Over the years, music scholar Christopher C. King has displayed his erudition, curiosity, and passion on countless projects that uncover fascinating and forgotten corners of history—not just in the U.S. but increasingly also in Eastern Europe, usually digging back between 50 and 100 years. He’s produced crucial multidisc sets focusing on bedrock American sounds, including the entire surviving output of blues legend Charley Patton and the recordings of the so-called Bristol sessions, which created a new paradigm for country music. He’s also shed light on the Polk Miller Quartet (one of the earliest African-American vocal groups), Cajun music, old-timey music, and gospel, among other things.

But in recent years King has immersed himself in sounds from much further away. Earlier this summer, Jack White’s Third Man label put out the two-album set Why the Mountains Are Black: Primeval Greek Village Music, 1907-1960, the fourth and latest of King’s releases to explore rustic traditional music from Greece. (All feature terrific cover art by R. Crumb.) “Greek music” is too often considered merely synonymous with rembetika, the urban Greek analogue to the blues, but King has been exposing material just as beautiful and powerful but far less familiar.

I’ve written about the two previous installments in the series: the 2013 anthology Five Days Married & Other Laments: Song and Dance From Northern Greece, 1928-1958 and its dazzling follow-up, dedicated entirely to fiddler Alexis Zoumbas, both focus on music from Greece’s mountainous Epirus region, near Albania on its northwestern border. The gritty sounds they collect were originally woven into the fabric of everyday reality, whether to accompany ritual celebrations or to memorialize the shepherd’s life. But the latest release digs deeper and reaches further, and includes influences that seeped in from surrounding regions. As King emphasizes in his liner notes, most of this music, transmitted orally for centuries, served as a balm for the crushing hardships of rural existence. “Here is the bona fide folk music that helped the people of sparsely populated isolated areas transcend the suffering of this life, to firmly connect those individuals to their time and place, and to mediate their relationship with predictable cycles of nature and the unpredictable events that could take everything away.”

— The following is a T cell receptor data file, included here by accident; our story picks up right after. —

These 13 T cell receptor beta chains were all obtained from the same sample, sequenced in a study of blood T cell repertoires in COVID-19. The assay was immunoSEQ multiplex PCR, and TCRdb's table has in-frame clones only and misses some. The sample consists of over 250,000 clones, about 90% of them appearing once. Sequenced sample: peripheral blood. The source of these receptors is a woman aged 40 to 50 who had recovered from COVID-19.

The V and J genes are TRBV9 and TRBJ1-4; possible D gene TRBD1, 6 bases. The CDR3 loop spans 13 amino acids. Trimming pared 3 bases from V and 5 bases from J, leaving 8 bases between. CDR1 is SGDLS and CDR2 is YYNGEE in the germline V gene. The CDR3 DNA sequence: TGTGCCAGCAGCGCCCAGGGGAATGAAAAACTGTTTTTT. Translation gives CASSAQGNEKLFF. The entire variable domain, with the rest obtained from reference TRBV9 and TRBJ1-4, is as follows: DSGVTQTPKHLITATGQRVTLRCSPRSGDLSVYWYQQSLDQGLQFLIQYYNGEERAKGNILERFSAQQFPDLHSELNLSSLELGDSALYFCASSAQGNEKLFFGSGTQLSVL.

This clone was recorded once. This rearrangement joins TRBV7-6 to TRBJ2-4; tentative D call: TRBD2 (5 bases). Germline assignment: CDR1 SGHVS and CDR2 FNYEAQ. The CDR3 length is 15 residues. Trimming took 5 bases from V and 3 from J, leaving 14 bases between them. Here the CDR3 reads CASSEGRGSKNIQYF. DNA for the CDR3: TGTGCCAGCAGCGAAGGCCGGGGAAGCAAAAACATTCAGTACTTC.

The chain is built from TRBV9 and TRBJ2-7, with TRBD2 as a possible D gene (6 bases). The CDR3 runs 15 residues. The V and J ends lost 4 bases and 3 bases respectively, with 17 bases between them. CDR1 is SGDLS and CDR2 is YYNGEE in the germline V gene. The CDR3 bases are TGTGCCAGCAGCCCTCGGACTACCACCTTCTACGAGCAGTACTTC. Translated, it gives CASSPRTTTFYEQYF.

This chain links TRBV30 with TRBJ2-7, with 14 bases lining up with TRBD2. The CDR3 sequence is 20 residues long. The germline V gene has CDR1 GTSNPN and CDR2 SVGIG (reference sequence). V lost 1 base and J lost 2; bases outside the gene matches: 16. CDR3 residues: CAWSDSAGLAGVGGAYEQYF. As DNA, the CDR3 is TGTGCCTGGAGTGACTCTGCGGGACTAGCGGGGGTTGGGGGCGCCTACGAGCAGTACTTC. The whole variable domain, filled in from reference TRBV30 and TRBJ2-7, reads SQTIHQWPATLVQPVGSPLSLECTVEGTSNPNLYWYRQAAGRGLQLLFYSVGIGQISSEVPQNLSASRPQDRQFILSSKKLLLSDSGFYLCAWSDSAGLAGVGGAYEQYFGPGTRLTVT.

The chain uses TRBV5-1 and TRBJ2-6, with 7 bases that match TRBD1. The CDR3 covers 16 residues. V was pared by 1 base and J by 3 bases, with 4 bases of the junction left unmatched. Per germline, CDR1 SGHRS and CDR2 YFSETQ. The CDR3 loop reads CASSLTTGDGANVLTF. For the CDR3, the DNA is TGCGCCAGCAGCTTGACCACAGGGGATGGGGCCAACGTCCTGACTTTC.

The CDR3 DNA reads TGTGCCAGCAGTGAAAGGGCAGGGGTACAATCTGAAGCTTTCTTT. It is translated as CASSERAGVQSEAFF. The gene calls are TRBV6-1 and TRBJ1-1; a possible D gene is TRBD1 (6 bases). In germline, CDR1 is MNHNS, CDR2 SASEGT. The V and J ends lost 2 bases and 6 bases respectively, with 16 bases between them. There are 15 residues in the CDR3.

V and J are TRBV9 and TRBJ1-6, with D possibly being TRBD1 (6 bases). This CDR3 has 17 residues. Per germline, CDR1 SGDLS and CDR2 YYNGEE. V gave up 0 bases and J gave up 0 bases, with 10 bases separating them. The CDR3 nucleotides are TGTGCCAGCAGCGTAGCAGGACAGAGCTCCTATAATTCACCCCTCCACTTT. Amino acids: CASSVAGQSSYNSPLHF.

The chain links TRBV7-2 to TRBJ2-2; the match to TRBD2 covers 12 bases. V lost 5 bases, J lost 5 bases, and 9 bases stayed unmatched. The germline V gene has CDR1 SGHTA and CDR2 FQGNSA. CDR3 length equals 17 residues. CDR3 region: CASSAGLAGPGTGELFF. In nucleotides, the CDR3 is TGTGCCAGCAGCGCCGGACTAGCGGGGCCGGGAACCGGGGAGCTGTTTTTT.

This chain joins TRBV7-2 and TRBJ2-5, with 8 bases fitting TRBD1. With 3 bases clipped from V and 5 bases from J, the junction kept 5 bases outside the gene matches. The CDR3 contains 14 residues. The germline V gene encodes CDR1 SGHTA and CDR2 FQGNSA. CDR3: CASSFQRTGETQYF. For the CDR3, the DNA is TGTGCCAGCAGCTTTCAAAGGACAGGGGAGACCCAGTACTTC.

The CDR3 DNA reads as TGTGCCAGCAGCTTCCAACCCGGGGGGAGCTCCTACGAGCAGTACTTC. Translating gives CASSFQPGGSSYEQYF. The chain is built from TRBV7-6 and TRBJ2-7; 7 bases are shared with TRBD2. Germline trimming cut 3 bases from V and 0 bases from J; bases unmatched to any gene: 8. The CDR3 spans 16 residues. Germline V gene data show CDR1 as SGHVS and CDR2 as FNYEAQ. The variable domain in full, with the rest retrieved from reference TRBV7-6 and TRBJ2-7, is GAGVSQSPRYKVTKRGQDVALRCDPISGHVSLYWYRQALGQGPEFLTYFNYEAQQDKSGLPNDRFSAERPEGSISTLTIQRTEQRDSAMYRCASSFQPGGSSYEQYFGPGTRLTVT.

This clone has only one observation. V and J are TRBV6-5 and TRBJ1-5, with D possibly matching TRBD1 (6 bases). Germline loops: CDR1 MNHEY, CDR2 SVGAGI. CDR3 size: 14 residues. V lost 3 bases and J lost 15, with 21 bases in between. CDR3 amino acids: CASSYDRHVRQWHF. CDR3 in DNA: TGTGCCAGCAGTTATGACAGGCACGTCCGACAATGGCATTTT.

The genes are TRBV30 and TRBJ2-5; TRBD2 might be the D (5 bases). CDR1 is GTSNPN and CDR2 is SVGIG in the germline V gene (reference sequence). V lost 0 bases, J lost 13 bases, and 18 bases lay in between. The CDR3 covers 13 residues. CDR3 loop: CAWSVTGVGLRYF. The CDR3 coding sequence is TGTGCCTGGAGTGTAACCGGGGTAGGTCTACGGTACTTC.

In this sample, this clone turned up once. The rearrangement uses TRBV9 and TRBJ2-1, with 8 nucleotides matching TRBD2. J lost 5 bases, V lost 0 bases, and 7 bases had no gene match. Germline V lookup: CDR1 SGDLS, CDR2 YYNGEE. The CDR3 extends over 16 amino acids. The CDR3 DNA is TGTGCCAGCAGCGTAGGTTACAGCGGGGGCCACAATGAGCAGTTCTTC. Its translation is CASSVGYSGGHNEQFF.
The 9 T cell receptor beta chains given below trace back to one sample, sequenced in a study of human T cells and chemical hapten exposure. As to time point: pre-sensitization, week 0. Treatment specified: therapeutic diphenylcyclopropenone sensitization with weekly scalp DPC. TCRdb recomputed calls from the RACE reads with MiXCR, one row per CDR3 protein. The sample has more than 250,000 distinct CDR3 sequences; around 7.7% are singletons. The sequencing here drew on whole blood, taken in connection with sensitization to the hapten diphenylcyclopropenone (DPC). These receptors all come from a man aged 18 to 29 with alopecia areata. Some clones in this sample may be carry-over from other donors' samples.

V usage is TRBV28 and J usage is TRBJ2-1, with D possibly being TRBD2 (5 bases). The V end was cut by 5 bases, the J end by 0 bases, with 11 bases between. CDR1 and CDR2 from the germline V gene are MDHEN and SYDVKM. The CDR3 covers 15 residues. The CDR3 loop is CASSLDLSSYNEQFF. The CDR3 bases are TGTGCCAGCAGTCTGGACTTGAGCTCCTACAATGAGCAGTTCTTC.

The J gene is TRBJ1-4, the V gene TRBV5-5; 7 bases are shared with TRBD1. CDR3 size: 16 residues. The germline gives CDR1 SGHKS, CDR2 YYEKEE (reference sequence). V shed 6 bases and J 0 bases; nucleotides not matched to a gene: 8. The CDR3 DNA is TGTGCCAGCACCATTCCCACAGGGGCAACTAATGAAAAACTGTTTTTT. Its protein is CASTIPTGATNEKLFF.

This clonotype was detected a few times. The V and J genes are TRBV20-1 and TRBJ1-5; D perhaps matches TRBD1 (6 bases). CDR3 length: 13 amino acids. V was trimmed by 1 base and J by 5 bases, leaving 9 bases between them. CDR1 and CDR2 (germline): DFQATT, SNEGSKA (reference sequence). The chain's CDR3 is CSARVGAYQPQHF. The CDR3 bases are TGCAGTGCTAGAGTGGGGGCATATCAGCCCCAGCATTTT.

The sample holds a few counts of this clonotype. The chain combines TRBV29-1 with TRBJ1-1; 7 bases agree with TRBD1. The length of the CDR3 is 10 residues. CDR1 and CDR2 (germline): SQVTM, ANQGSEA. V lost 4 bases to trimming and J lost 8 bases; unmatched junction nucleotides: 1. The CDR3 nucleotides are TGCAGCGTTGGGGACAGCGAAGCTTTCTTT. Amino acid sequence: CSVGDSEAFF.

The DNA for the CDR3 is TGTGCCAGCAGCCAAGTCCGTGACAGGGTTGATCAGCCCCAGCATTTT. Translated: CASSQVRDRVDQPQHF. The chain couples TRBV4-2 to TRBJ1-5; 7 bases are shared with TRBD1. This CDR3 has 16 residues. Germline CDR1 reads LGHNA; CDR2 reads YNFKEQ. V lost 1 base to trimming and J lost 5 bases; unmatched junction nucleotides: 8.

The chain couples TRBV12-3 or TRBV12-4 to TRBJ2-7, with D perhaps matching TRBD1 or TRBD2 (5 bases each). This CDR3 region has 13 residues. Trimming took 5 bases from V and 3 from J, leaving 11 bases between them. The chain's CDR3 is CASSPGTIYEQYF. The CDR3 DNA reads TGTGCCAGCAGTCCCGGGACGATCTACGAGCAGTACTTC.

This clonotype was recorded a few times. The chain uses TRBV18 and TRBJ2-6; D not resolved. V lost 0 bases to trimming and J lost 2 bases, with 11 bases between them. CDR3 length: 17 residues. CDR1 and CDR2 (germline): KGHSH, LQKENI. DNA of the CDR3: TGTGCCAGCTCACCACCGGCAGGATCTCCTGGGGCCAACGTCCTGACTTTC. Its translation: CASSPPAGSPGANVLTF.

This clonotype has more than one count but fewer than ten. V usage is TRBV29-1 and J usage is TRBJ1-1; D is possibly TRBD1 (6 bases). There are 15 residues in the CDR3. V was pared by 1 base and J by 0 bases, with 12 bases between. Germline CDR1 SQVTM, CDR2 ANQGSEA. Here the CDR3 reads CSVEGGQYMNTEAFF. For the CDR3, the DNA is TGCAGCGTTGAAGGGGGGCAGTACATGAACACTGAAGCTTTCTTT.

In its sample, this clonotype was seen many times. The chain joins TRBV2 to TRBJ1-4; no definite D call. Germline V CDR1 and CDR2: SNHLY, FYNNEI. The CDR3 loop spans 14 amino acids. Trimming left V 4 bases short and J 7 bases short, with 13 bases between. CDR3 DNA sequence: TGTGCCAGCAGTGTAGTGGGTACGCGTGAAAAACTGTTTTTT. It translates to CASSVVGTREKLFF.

King dispenses with track-by-track annotation in favor of grouping songs that belong to specific traditions or functions. A 1907 version of a song called “Golfo” by an unknown singer and an unknown musician is one of the earliest records ever made in Greece, and it’s one of several tracks featuring a shepherd’s flute called the floghera, “a long multi-holed chamber with an aperture at one end that can be blown across to produce a tone.” Of course, no liner notes could convey the sorrowful beauty of the snaking, vibrato-rich flute line or the devastating delivery of the lyrics, which relate a folk tale about star-crossed lovers that ends in two deaths. After his description, King writes, “Everything is loss,” a phrase he repeats several times in his notes.

The set’s title track, a throbbing instrumental for small double-reed horns called pipizi, was recorded in Chicago at the Webster Hotel in 1926, at the height of the jazz age; the notes credit J. Lengas, J. Patsios, and G. Kokotis. “Enas Aetos—Tsamiko,” recorded here that same year by Tchousi, Damalas & Company, features the most powerful vocals in the entire 28-track set, matched by an equally searing violin part. As King writes, the “kinetic feeling” of the performance “is similar to the hot jazz solos that were the current rage.”

The vibrant “Selfos” by fiddler Demetrios Halkias spikes its lurching dance rhythm with startling techniques, including a shrill, chirping effect intended to mimic the song of the nightingale. Two tracks recorded in the late 50s in New York by Steve Zembillas and I. Mailles provide rare documentation of one of the oldest and least represented traditions in the set: in their bagpipe duets, one instrument plays melody, while the other drones on the harmony. “If it were not for the Zembillas,” writes King, “the authentic ‘last generation’ home soil bagpipe music of the islands [of Kalymnos and Symni] would have been lost forever.”

Today’s 12 O’Clock Track is “Kalamatianos,” a 1932 recording by the Peloponnesian trio of K. Bournelis, F. Tsilikos, and Christos Kantilas. Piercing, pulsating, and pristine, it features two zournas—also a type of Greek double reed—blown with startling intensity atop hypnotic, driving rhythms played on a frame drum known as the tabor. The range of the collection means you can’t judge its splendor and electricity by this single track, but the drama and immediacy of the performance will make you want to hear the whole thing. I can’t wait for the next volume.
Today’s playlist:

Kirk Knuffke & Jesse Stacken, Five (Steeplechase)
Isabelle Faust and Alexander Melnikov, Brahms: Violin Sonatas Nos. 2 & 3 (Harmonia Mundi)
Count Basie, The Complete Atomic Basie (Roulette)
Baris Manço, 2023 (Guerssen)
Taku Sugimoto, Mienai Tenshi (Weird Forest)